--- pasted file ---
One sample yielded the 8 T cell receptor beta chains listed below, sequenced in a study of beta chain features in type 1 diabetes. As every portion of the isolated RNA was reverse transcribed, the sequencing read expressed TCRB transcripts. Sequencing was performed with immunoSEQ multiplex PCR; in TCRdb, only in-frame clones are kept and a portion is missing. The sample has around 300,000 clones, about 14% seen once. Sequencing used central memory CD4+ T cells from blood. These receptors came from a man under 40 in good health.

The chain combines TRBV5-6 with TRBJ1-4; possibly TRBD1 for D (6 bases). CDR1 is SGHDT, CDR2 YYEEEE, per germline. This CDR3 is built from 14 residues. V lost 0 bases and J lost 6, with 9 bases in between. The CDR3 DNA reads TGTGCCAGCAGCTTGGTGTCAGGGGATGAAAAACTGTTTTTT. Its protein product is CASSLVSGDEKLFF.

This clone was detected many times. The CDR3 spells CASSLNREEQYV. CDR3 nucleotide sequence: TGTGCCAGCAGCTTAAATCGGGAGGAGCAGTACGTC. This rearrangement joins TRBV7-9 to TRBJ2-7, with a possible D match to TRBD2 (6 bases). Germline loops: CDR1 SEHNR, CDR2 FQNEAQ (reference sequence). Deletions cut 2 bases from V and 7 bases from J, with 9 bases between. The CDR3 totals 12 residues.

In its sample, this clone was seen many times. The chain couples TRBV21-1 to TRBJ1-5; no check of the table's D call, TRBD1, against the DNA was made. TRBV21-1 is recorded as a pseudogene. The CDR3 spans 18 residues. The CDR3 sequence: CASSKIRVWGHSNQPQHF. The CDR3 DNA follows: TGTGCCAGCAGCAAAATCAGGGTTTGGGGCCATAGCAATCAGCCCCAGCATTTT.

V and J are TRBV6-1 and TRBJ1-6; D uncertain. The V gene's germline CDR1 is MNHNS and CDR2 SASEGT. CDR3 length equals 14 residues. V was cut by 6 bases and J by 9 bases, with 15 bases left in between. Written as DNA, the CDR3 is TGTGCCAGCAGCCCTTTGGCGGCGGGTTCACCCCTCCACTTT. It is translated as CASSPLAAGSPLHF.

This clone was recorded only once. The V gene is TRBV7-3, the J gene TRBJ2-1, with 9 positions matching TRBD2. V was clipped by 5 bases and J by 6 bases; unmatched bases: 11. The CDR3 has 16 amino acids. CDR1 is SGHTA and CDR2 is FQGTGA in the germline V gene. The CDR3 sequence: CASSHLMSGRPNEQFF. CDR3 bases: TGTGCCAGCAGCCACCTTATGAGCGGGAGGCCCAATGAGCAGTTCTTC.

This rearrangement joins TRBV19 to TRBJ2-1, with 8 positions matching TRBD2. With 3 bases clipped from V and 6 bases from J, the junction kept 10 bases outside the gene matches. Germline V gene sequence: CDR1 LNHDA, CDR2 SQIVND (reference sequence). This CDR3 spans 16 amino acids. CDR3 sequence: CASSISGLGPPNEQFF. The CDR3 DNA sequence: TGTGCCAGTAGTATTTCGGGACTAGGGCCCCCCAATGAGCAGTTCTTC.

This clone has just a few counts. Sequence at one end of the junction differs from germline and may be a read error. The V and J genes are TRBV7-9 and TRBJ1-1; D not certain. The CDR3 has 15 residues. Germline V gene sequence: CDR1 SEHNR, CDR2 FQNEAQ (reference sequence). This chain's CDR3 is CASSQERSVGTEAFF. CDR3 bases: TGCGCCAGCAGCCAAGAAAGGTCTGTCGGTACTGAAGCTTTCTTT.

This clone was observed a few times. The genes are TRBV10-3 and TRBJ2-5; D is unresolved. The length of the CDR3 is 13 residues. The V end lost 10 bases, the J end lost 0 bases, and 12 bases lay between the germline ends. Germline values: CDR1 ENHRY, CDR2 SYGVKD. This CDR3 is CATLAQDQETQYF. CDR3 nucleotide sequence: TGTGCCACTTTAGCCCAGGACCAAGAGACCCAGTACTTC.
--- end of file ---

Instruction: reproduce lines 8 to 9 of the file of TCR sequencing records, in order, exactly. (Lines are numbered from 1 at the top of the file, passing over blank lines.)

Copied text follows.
This clone has just a few counts. Sequence at one end of the junction differs from germline and may be a read error. The V and J genes are TRBV7-9 and TRBJ1-1; D not certain. The CDR3 has 15 residues. Germline V gene sequence: CDR1 SEHNR, CDR2 FQNEAQ (reference sequence). This chain's CDR3 is CASSQERSVGTEAFF. CDR3 bases: TGCGCCAGCAGCCAAGAAAGGTCTGTCGGTACTGAAGCTTTCTTT.

This clone was observed a few times. The genes are TRBV10-3 and TRBJ2-5; D is unresolved. The length of the CDR3 is 13 residues. The V end lost 10 bases, the J end lost 0 bases, and 12 bases lay between the germline ends. Germline values: CDR1 ENHRY, CDR2 SYGVKD. This CDR3 is CATLAQDQETQYF. CDR3 nucleotide sequence: TGTGCCACTTTAGCCCAGGACCAAGAGACCCAGTACTTC.